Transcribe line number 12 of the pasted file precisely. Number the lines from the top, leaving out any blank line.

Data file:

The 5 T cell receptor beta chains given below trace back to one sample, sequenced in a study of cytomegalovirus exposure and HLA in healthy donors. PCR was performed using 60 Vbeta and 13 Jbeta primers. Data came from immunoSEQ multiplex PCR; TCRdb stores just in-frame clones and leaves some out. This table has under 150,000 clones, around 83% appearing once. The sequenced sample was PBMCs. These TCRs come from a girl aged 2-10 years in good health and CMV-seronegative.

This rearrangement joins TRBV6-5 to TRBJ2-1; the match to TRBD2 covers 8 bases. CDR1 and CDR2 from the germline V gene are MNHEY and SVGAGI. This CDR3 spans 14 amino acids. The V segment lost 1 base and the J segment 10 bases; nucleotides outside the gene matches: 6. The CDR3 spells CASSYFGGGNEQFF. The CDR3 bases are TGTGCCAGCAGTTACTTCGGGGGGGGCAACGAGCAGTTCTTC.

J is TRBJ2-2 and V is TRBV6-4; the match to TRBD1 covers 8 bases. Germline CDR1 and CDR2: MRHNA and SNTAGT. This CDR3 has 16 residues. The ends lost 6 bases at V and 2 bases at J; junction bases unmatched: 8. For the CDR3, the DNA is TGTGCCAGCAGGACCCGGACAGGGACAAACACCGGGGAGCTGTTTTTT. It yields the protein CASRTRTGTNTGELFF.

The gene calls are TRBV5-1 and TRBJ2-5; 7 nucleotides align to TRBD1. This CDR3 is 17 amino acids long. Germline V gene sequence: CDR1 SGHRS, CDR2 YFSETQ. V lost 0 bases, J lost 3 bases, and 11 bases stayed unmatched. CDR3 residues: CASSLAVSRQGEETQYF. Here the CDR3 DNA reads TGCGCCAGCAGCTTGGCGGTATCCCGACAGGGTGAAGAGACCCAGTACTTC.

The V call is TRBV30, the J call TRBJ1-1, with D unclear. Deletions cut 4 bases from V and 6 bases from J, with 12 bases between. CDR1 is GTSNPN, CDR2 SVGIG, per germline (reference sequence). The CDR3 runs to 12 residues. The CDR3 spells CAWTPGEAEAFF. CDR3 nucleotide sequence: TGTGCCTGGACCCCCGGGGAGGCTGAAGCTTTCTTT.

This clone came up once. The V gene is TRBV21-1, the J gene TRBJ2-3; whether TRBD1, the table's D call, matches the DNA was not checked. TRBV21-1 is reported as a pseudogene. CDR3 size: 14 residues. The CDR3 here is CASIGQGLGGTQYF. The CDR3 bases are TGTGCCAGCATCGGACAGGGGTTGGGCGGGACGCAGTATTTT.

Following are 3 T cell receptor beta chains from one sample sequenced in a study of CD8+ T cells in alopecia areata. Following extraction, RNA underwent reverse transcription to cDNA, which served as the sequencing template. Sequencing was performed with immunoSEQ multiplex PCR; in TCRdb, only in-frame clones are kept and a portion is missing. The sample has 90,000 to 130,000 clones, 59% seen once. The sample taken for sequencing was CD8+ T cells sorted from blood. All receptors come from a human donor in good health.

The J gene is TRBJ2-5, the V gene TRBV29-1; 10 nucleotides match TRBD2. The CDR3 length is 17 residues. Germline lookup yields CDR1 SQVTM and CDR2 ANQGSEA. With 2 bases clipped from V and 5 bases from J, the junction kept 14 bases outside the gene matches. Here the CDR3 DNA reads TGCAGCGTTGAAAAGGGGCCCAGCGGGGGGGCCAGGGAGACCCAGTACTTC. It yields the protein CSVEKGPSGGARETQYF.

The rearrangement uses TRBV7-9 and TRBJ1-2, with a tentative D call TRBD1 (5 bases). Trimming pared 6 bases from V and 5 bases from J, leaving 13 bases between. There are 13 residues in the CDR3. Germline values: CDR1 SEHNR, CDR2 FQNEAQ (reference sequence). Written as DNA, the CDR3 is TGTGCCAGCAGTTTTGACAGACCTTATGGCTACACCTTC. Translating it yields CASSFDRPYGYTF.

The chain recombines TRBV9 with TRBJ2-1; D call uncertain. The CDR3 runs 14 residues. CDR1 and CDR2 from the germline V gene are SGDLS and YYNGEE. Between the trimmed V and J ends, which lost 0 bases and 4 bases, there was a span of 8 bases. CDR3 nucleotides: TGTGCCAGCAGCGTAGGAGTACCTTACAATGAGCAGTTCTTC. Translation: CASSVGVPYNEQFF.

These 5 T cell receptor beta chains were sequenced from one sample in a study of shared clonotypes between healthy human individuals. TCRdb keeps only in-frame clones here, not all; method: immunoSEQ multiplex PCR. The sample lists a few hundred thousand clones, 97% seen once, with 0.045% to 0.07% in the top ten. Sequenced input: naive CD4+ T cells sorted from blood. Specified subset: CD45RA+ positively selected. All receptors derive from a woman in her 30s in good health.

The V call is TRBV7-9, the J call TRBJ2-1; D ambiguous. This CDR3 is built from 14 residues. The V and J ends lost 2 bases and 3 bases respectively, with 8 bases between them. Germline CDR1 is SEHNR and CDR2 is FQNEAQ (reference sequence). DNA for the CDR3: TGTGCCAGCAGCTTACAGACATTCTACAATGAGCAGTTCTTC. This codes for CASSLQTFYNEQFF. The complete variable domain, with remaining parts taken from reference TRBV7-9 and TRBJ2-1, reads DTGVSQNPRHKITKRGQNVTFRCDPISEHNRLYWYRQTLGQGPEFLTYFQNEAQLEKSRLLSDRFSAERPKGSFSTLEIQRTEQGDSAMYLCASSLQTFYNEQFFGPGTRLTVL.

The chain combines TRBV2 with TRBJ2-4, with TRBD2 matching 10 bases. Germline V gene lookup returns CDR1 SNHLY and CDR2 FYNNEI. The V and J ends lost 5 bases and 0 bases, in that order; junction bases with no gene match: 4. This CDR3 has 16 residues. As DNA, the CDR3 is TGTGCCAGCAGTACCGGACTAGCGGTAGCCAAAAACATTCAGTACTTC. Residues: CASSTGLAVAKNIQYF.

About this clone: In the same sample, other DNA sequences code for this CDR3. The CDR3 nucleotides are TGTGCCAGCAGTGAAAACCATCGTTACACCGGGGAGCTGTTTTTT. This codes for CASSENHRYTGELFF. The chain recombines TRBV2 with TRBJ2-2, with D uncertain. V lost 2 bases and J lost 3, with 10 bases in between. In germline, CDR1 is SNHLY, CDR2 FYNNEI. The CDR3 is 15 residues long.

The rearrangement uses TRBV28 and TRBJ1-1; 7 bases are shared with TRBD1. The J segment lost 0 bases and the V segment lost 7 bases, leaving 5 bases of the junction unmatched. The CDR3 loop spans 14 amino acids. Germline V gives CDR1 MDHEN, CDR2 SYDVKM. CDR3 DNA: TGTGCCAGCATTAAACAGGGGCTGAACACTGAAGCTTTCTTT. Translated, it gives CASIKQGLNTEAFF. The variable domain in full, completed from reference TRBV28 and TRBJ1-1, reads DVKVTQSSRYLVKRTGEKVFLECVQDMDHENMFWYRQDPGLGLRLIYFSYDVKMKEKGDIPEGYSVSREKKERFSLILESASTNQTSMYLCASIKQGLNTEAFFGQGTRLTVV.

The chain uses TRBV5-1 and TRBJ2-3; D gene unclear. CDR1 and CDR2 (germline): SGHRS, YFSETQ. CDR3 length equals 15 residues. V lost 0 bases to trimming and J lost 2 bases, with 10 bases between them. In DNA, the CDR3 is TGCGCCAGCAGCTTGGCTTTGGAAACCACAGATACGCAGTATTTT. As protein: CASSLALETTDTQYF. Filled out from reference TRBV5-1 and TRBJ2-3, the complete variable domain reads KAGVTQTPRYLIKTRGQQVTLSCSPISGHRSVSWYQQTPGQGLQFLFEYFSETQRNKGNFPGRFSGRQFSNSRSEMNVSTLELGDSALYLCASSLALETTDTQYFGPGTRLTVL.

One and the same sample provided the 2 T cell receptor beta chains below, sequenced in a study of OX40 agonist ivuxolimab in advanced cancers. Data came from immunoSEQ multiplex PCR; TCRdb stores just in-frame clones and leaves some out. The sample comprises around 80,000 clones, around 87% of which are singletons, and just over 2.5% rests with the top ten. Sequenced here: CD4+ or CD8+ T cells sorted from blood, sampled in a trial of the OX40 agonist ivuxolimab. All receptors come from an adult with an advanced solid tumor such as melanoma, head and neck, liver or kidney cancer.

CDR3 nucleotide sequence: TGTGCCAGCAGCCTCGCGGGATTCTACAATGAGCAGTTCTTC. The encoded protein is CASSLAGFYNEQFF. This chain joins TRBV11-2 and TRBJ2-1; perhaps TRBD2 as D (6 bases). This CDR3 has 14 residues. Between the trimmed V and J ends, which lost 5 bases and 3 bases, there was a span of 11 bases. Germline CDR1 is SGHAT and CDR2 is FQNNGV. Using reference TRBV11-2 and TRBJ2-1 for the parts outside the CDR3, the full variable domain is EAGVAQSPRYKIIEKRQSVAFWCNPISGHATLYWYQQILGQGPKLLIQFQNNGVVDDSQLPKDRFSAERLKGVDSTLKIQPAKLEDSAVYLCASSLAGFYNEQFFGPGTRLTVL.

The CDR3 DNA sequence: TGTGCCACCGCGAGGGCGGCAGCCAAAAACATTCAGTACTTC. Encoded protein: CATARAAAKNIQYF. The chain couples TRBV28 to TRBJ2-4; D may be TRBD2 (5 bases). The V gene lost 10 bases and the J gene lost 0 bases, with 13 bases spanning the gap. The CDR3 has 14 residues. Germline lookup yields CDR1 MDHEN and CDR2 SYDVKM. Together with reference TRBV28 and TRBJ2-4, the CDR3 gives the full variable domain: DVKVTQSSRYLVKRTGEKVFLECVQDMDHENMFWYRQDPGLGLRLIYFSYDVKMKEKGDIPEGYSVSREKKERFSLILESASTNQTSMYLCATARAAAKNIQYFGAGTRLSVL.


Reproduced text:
The V call is TRBV7-9, the J call TRBJ2-1; D ambiguous. This CDR3 is built from 14 residues. The V and J ends lost 2 bases and 3 bases respectively, with 8 bases between them. Germline CDR1 is SEHNR and CDR2 is FQNEAQ (reference sequence). DNA for the CDR3: TGTGCCAGCAGCTTACAGACATTCTACAATGAGCAGTTCTTC. This codes for CASSLQTFYNEQFF. The complete variable domain, with remaining parts taken from reference TRBV7-9 and TRBJ2-1, reads DTGVSQNPRHKITKRGQNVTFRCDPISEHNRLYWYRQTLGQGPEFLTYFQNEAQLEKSRLLSDRFSAERPKGSFSTLEIQRTEQGDSAMYLCASSLQTFYNEQFFGPGTRLTVL.